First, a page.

Small Family Farm CSA

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August Seventh

We canned peaches this week.  We bought a couple cases of organic peaches and attempted to preserve the summertime flavor of the sunny North Carolina.  Every summer when we see the locals selling peaches and cherries and blueberries along the side of the road, there is a deep, child-like desire for a sweet, fuzzy, tangy, orange peachy peach.  When we’re working so hard and it’s so hot outside, it just seems so…. Hydrating or something. 

I always feel a bit of guilt when buying non-local fruit, like I’m betraying my family.  Like I’m not satisfied with the fruits and flavors of Southwest Wiscsonsin.  Like I’m selling out by passing up our seasonal blackcaps for the big juicy peach.  But I can’t pretend to be too much of a pure locavore when I certainly love my coffee, chocolate, lemons and avocados.  But my heart lies here at home on a breezy ridgetop in Southwest Wisconsin.  I promise you, Wisconsin, I won’t sell out.

It’s time to start thinking about preserving.  There is a new home for our dehydrator now on the countertop in the kitchen.  I dusted it off and brought it up from the basement from its winter’s rest.  I promptly filled it this weekend with oregano from a small herb patch in our yard and have plans to store a year’s worth of parsley, basil, dill, mint, nettles and more.  We will can tomato sauce and stewed tomatoes when the tomato glut is here.  We will freeze peppers, spinach, broccoli, sweet corn and beans.  The possibilities are endless for preserving and we have a lot of work to do before the winter sets in. 

I’m one of those people who loves living in the north.  I love a long, harsh winter with lots of storms, snow, wind and sub-zero temperatures.  I think I love it because we work so hard in the summer time that it offers the best excuse for staying indoors and cozying up with your family and slowing down the pace.  I’m the sort of person who needs to be forced to slow down, or it just won’t happen.  Preserving food for the winter is exciting for me.  I feel like a little squirrel stuffing my nuts into Ball jars and Ziploc bags.  It makes me feel resourceful, thrifty and even like I’m preserving a heritage craft or art of some kind. 

This experience you’re getting, especially if it is your first year as a CSA member or seasonal eater, is a rich one.  It’s a lesson in what the Midwest soil will give and when (there will be a quiz at the end of the season).  It feels like a long wait for tomatoes when you’re used to being able to buy a red-ripe tomato at the store every day of the week, all year round.  But here in Wisconsin, they ripen in August.  August turns our sweet corn sweet, our peppers red/yellow/orange, and our melons ripe.  August is when you start to realize that we really do know how to grow vegetables, it’s just that most of the ones that you were waiting for didn’t come into season until now. 

Sooo, What's in the box?????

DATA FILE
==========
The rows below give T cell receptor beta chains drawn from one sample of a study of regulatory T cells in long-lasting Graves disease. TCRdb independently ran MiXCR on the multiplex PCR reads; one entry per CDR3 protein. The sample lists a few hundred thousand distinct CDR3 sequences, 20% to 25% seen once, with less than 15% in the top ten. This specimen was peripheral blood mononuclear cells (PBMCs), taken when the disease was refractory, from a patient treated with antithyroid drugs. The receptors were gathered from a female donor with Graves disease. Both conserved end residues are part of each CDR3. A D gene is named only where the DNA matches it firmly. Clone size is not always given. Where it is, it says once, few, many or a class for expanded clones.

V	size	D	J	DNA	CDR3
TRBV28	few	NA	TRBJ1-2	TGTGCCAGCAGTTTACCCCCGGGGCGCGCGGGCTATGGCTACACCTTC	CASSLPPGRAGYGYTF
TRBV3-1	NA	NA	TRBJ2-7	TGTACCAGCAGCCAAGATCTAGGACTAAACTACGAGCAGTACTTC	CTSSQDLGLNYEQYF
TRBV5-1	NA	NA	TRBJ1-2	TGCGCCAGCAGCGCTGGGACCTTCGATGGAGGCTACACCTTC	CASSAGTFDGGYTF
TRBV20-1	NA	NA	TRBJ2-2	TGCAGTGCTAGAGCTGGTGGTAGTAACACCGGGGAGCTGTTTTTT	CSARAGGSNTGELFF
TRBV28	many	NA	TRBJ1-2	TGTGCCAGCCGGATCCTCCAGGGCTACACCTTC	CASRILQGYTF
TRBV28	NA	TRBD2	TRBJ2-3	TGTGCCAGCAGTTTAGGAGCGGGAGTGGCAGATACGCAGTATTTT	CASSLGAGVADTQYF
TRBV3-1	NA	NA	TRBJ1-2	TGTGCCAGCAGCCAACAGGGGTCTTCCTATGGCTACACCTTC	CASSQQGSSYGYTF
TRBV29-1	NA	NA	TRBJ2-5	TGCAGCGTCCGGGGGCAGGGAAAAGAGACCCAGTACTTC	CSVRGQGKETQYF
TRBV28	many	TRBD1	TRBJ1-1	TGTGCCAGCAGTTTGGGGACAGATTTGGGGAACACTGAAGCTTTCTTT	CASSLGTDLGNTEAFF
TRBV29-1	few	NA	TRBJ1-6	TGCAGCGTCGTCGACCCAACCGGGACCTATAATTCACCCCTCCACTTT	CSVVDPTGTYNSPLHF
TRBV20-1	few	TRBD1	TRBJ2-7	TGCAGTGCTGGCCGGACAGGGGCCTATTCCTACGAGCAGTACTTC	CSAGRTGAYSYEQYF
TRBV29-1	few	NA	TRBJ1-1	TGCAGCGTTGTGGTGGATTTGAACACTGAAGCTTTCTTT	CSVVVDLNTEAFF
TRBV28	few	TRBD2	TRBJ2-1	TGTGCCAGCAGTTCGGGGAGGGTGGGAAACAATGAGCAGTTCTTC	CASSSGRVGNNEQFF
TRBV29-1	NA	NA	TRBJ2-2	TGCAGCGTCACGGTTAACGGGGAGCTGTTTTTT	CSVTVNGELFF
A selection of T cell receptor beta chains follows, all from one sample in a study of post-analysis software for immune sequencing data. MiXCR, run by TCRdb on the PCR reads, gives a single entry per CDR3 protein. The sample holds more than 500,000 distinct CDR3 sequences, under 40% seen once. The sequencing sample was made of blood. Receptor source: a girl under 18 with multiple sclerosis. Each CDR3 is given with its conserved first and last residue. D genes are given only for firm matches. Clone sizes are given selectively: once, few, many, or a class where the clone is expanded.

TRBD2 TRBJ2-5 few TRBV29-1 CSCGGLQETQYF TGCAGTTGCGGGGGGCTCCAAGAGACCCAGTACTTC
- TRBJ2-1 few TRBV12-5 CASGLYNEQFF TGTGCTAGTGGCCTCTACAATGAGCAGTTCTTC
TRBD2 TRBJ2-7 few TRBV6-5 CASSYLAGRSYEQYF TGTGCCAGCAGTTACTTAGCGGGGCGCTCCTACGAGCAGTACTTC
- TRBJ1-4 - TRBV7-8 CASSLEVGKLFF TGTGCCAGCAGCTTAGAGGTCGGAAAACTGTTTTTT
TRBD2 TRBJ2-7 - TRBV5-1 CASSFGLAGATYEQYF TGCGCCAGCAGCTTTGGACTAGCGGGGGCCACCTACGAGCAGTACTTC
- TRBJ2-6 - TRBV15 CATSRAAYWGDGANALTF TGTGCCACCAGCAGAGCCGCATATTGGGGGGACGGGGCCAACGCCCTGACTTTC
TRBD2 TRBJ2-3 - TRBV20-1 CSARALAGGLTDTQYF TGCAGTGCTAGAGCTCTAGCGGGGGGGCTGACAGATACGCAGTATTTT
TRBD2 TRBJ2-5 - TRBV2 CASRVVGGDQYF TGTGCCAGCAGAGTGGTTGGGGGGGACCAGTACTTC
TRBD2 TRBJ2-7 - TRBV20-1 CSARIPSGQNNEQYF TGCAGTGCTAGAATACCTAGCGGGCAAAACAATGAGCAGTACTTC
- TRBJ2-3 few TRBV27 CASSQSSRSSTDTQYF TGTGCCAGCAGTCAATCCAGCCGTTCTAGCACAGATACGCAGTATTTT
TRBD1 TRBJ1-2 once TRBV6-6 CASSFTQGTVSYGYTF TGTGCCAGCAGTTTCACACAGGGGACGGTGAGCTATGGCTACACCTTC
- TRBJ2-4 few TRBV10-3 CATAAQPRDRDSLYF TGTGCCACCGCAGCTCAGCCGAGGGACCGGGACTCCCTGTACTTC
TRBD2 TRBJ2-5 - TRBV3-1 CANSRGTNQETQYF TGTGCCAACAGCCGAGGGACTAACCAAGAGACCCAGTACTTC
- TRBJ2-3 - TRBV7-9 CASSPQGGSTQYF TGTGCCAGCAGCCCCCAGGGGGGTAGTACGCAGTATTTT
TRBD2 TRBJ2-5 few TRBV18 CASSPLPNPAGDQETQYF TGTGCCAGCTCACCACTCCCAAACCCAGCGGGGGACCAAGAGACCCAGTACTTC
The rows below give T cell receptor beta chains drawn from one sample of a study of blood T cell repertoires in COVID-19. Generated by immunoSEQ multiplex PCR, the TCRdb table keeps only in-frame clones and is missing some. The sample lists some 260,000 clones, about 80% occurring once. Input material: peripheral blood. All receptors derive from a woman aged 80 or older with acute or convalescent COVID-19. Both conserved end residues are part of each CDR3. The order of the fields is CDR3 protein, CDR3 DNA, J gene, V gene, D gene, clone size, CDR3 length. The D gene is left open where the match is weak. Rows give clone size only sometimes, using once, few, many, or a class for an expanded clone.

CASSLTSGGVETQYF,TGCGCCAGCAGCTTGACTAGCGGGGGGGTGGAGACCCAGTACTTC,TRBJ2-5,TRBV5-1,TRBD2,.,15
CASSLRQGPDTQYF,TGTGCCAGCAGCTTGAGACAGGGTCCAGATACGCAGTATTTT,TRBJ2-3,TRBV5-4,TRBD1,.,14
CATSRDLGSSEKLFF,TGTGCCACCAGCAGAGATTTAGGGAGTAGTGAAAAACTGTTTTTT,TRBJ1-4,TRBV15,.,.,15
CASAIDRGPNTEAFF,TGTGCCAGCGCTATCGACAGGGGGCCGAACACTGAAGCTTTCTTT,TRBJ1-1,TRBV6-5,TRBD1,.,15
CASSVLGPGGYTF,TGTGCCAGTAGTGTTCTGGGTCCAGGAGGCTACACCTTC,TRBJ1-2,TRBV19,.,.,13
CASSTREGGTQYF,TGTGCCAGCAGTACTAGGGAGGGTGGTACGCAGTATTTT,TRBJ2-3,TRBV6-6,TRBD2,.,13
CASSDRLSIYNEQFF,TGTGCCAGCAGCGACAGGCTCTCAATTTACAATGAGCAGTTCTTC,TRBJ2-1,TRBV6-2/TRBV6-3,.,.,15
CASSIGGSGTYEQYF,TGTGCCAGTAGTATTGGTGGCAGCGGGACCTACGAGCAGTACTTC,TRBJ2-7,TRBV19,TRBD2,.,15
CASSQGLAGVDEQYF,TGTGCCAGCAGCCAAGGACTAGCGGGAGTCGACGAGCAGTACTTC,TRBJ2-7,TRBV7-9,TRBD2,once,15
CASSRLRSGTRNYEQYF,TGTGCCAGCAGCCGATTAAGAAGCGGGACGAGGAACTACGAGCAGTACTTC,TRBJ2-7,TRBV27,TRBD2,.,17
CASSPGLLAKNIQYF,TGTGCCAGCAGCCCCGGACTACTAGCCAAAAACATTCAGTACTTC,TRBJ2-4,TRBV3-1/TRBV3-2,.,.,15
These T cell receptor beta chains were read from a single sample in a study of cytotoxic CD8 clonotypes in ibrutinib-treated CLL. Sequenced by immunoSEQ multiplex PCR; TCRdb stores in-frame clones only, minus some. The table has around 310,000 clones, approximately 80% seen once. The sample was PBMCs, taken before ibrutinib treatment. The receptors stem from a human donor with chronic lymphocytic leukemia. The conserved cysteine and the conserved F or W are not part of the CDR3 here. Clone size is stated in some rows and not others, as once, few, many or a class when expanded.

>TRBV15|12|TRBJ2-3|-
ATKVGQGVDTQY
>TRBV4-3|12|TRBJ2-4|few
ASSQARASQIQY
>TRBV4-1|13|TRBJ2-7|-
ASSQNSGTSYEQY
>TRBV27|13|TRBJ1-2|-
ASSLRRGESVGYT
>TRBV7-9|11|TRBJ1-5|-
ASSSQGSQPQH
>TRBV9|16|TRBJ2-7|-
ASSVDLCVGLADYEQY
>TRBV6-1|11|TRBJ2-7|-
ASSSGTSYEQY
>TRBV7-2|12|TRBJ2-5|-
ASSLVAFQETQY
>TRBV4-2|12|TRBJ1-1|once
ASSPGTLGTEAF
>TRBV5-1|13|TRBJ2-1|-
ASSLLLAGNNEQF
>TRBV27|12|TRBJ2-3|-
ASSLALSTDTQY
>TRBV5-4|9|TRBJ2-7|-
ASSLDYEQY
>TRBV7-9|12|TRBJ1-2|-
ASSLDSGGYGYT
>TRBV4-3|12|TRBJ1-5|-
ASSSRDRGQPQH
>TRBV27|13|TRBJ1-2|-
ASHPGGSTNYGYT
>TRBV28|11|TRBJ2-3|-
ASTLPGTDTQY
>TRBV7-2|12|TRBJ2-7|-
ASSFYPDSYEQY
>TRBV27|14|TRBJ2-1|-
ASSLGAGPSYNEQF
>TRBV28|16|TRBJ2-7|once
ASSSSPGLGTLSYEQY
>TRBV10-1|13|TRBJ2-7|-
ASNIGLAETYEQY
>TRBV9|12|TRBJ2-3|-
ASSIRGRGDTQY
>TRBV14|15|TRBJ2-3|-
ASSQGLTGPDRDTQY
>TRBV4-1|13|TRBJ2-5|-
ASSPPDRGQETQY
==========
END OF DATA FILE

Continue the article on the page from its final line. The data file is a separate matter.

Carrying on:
Green Cabbage-  We had so many of these, we had to send them off to you.  I hope you're getting creative with cabbage these days!

Watermelon or Cantelope-  The watermelons are ripe when they have a nice yellow ground spot on them and won't do much ripening off the vine.  The cantelopes will ripen off the vine.  If yours needs a little more ripening, just leave it on your countertop until it your mouth is watering for it.  

Red Beets-  Some really nice sized red beets this week.  Remember that you can cook with these beautiful beet greens and use the greens like you would use swiss chard.  Large beets like these take a long time to boil, maybe 30 or 40 minutes for boiling.  You'll know they're done when you can easily slide a knife into them in the water.  

Cucumbers-  More of these wonderful cucumbers.  Keep your eyes peeled for a few of the small, yellow cukes rollling around at the bottom of your box.

Summer Squash, Zucchini and Patty Pans-  There isn't really any end in sight for these guys.  If it helps at all, the plants don't look quite as young and lush as they once did.  

Celery or Cauliflower-  A strong local, flavored celery or a cauliflower for when we ran out of celery.

Jalapeno-  Watch out for the spicy jalapeno rolling around at the bottom of the box.  

Green or Greenish-red pepper-  The pepper plants are looking really loaded up with peppers these days so we decided to start picking the peppers off of them even though they're not all turning colors just yet.  

Eggplant-  A plump eggplant for your eggplant parmesan.  Eggplants prefer 50 degree storage space, so remember that your refrigerator might cause them to get a little wilty.  Maybe your counter is the best storage space of all for a few days.  

Lacinato Kale-  Everyone's favorite variety of kale.  These leaves look fantastic this year.  Very minimal insect damage this year.  Enjoy the Zupa de Tuscano recipe below!

Lettuce-  One head of red or green leaf lettuce for all.  Lettuce keeps best in a plastic bag in the fridge.  


Italian Kale Soup-Zuppa di Tuscano

Eggplant Parmesan

Sweet and sour cabbage with bacon